This cattle market information is selected from the weekly report from Canfax, a division of the Canadian Cattlemen’s Association. More market information, analysis and statistics are available by becoming a Canfax subscriber by calling 403-275-5110 or at www.canfax.ca.
Fed prices drop
COVID-19 volatility continued to plague markets last week, and average fed prices trended sharply $8-$10 per hundredweight lower. The previous week’s large North American slaughter helped restock the beef pipeline, but plummeting cattle futures and U.S. cut-out values were not supportive. The Good Friday holiday may also have contributed to last week’s sluggish buying interest.
Live steer trade was $6-$8 per cwt. lower than last week’s weighted average at $150 per cwt. Dressed trade was generally $17 per cwt. lower than the previous week with most sales reported at $245-$250 per cwt. delivered.
Western Canadian slaughter for the week ending March 28 was three percent smaller than the previous week at 45,335 head, 23 percent above a year ago and year to date has been eight percent larger at 483,422 head.
Western Canadian steer carcass weights for the same week slid sharply 15 pounds lower than the previous week and 13 lb. lower than last year. The cash-to-futures basis strengthened significantly last week and could encourage U.S. buying interest. Ontario packers are comfortably bought and had little interest in pricing fed cattle last week.
Packers have done an admirable job maintaining large harvests through COVID-19 issues, but reduced kills are anticipated. Inconsistent labour resources, declining food service and restaurant demand and overall reduced consumer spending will all contribute to soften beef demand and reduced kill.
On a positive note, market-ready yearling supplies are dwindling and carcass weights are trending below year ago. Significant volumes of market-ready fed calves are not anticipated until late April. Hopefully by then coronavirus will be in retreat and fed prices can move higher on renewed summer grilling demand.
In the U.S., northern live trade was reported from US$11.25-$112 per cwt., $7-$8 per cwt. lower. Scattered dressed sales were around $9-$14 per cwt. lower than the previous week’s Nebraska rail average at $175-$180 per cwt. lower. Steer carcass weights for the week ending March 21 were three lb. lower than the previous week at 898 lb. but were 32 lb. heaver than year ago.
Cows trade stronger
After trending sideways since the start of the year, non-fed prices made a seasonal push higher. Following a $7 per cwt. jump last week, Alberta D2 cow prices traded slightly stronger last week, establishing new annual highs.
D2s averaged $92.80 per cwt. and D3s averaged $79.83. Butcher bulls averaged $116.50 per cwt.
On a cash-to-cash basis, Alberta cow prices have just recently moved to a discount against the United States. This is the first time since July 2016 that cow prices have been at a discount, which could support U.S. buying interest.
With Alberta butcher bull prices averaging in the $116-$117 per cwt. area, prices are at the highest point since July 2018. Last week’s top end sales for butcher bulls were reported in the upper $140s per cwt. It is impressive to consider that top-end butcher bull prices are right in line with fed cattle prices.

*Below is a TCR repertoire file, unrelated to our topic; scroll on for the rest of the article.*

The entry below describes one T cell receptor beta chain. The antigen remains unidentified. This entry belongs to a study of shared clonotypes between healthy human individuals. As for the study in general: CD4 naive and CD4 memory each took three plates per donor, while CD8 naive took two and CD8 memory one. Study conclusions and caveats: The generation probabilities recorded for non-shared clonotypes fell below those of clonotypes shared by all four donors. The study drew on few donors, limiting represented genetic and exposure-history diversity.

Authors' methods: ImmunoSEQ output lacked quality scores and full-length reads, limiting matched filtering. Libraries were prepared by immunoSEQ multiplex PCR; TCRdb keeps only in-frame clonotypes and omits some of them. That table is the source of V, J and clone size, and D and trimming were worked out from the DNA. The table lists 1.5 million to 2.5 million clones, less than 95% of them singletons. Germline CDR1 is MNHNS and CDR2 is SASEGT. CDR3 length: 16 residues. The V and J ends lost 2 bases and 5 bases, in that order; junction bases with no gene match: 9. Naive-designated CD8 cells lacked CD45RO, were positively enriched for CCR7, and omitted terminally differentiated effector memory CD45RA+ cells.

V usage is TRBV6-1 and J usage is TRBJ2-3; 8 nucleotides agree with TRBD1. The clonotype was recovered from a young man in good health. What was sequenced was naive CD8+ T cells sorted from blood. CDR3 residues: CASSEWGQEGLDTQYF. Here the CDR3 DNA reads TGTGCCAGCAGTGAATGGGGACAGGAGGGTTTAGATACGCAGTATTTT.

Last week, a JBS plant in Pennsylvania said it would be reducing hours due to COVID-19 issues. According to media sources, normal operating hours will not resume until mid-April. This plant does import Canadian non-fed and fed cattle from Eastern Canada. The situation will have to be closely monitored. It does not bode well for eastern Canadian cow prices.
With live and feeder cattle futures locked limit down on April 1 and April 2, softer western Canadian fed prices and higher barley prices have weighed on the feeder cattle market. Additional pressure was noted toward the end of last week as heavier feeders looked another $5+ per cwt. lower. The way things are going, feeder cattle prices could revisit lows posted two weeks ago.
The bright spot of the market continues to be the calf and lightweight stockers as good interest was noted from eastern Canadian and grass buyers. Alberta calf and feeder prices are trading at a discount to the U.S. market, and U.S. buying interest has picked up.
Weekly Canadian feeder cattle exports to the U.S. totalled 5,341 head compared to 10,544 head last year. A few cattle were offered for May delivery but prices and bids were comparable with the spot cash market.
In Alberta and Saskatchewan, auction volumes including electronics for March were down 35 percent compared to last year. The April 1 cattle on feed report for the two provinces will not be released until April 17, but it would not be surprising to see a rather large year-over-year decline in feedlot placements. The same story is also likely in the U.S. Early estimates for the U.S. indicate March placements could be down 10 to 20 percent. If this holds true, this would be the third month in a row of lower placements and would also put U.S. cattle-on-feed inventories below last year.
If you are selling heavyweight feeders, one marketing strategy would be to use a call option on August or October live cattle futures to benefit if the market does rally.
U.S. Choice drops
In U.S. beef trade, the Choice cut-out value retreated steadily last week on reduced food service and retail beef demand. Choice value on April 2 had tumbled from a multi-year high to modestly $6 per cwt. higher than the same week last year, averaging $232.64 per cwt. Select averaged $222.12.